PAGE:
Almost every summer, South Texas deals with intense heat and stretches of dry weather. It is July, after all. However, we will likely be looking at record-challenging heat, the arrival of a drought, and Stage 1 water restrictions kicking in all at once. Here are the highlights of the upcoming forecast:
- We ended June on a dry note and have kept that rain-free stretch going. Expect very little chance of rain through the foreseeable future.
- Drought conditions have begun to build back into the area. An expansion of drought is likely over the next two weeks.
- The aquifer has been on a steady drop and Stage 1 watering restrictions begin Friday, July 10th
- Temperatures are forecast to reach triple digits late this week. By the weekend, afternoon highs could be challenging records. Thankfully, we will see less humidity by the weekend.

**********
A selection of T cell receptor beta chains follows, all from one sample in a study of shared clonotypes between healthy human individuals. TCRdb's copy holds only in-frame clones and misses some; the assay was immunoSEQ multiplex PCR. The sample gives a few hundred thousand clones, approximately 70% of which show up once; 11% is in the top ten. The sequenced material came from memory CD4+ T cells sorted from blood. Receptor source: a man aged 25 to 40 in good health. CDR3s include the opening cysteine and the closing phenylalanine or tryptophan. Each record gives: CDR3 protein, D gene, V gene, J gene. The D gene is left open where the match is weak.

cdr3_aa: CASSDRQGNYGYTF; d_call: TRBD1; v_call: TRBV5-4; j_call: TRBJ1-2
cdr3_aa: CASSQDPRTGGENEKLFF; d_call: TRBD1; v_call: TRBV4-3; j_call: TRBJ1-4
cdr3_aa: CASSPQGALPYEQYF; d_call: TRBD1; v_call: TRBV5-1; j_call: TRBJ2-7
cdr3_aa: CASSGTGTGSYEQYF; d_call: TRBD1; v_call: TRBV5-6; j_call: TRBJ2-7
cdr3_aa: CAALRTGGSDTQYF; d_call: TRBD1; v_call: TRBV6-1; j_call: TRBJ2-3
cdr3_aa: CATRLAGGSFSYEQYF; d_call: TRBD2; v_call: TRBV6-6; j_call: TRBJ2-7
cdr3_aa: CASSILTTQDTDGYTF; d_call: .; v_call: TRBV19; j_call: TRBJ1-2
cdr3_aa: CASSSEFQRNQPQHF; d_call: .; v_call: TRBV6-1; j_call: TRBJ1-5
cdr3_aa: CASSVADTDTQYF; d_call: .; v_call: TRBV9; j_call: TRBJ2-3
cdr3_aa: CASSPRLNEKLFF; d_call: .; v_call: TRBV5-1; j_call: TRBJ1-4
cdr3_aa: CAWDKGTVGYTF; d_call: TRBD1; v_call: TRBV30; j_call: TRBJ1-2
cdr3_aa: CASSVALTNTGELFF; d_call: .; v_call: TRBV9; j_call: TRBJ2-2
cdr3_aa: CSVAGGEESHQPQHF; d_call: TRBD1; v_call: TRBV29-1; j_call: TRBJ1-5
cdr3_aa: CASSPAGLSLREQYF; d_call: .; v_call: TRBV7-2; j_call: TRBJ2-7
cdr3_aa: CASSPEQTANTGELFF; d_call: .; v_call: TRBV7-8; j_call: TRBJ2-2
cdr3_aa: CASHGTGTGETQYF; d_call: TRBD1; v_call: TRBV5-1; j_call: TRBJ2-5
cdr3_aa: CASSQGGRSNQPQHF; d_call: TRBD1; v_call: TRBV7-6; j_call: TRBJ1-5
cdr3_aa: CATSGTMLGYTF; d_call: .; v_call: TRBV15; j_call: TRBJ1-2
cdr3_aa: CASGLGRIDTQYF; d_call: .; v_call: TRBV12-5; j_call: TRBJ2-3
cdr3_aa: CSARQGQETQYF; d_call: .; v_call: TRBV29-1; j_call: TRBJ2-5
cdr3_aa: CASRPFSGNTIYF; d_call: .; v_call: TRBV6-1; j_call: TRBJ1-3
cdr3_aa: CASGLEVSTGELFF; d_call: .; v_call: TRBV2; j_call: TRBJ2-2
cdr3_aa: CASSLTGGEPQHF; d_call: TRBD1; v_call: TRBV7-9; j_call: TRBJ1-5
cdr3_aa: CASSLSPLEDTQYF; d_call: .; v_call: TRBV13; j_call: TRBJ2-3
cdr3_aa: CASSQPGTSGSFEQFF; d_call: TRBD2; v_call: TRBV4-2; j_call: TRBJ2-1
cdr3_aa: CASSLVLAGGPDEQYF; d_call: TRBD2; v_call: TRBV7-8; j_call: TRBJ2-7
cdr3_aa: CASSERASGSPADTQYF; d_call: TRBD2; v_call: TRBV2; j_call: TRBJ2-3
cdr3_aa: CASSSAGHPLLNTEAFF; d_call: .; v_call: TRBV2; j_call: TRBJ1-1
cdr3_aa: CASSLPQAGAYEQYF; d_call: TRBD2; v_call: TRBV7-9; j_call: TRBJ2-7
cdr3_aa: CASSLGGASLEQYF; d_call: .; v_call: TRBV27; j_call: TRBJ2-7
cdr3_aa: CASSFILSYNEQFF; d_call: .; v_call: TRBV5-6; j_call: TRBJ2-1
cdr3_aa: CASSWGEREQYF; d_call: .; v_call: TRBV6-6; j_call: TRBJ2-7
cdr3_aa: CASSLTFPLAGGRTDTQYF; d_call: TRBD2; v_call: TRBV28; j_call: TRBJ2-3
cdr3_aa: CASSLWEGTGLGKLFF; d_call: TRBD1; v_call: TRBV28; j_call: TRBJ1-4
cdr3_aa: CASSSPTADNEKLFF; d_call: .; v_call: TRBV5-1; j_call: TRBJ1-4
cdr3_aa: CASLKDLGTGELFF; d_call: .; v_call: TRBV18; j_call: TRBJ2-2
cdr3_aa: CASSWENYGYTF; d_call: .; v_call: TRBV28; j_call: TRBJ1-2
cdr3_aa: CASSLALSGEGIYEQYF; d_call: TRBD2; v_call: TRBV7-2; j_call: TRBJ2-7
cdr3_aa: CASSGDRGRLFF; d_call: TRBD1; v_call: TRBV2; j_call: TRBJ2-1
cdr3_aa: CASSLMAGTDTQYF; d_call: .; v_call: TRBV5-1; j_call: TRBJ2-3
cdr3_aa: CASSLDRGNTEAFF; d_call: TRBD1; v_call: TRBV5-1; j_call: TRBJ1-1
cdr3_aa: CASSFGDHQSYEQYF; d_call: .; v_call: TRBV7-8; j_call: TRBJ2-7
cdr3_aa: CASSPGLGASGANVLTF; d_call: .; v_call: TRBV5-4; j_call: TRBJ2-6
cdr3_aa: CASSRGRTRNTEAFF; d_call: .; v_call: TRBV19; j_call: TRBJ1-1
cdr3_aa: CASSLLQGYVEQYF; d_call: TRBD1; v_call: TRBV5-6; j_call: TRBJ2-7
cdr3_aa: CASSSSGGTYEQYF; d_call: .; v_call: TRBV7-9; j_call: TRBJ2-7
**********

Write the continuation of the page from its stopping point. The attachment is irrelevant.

Our weather maps highlight just how dry things have become around South Central Texas. Take a look:
Aquifer Level Falling
In the last 30 days, many locations in the KSAT 12 viewing area are lagging behind in the rainfall department. For example, San Antonio should have seen an additional nearly 2 inches of rain in the last 30 days, and places like New Braunfels are experiencing a 3+ inch rainfall deficit.
Percent of Normal
Another way to look at our lack of rain is to consider the “percent of normal.” This graphic shows how much rain has fallen in the last 30 days compared to how much we should have seen. In San Antonio, we’re only at 44%. Other places, like Del Rio, have barely reached a tenth of the amount of normal rainfall!
Even though we’re Texans and are used to the heat, it’s important to remember these safety tips to avoid heat-related illnesses:
- Never leave pets or kids inside a parked vehicle
- Drink plenty of water and stay hydrated
- Reduce strenuous outdoor activities
- Find shade or air-conditioned places
- Wear lightweight, light-colored clothing
- Check on the elderly, who are more susceptible to heat-related illness
- Walk your dogs in the morning or in the evening to avoid injuring their paws. If you have to take your puppers for a walk in the afternoon, keep on the grass or use heat-safe walking shoes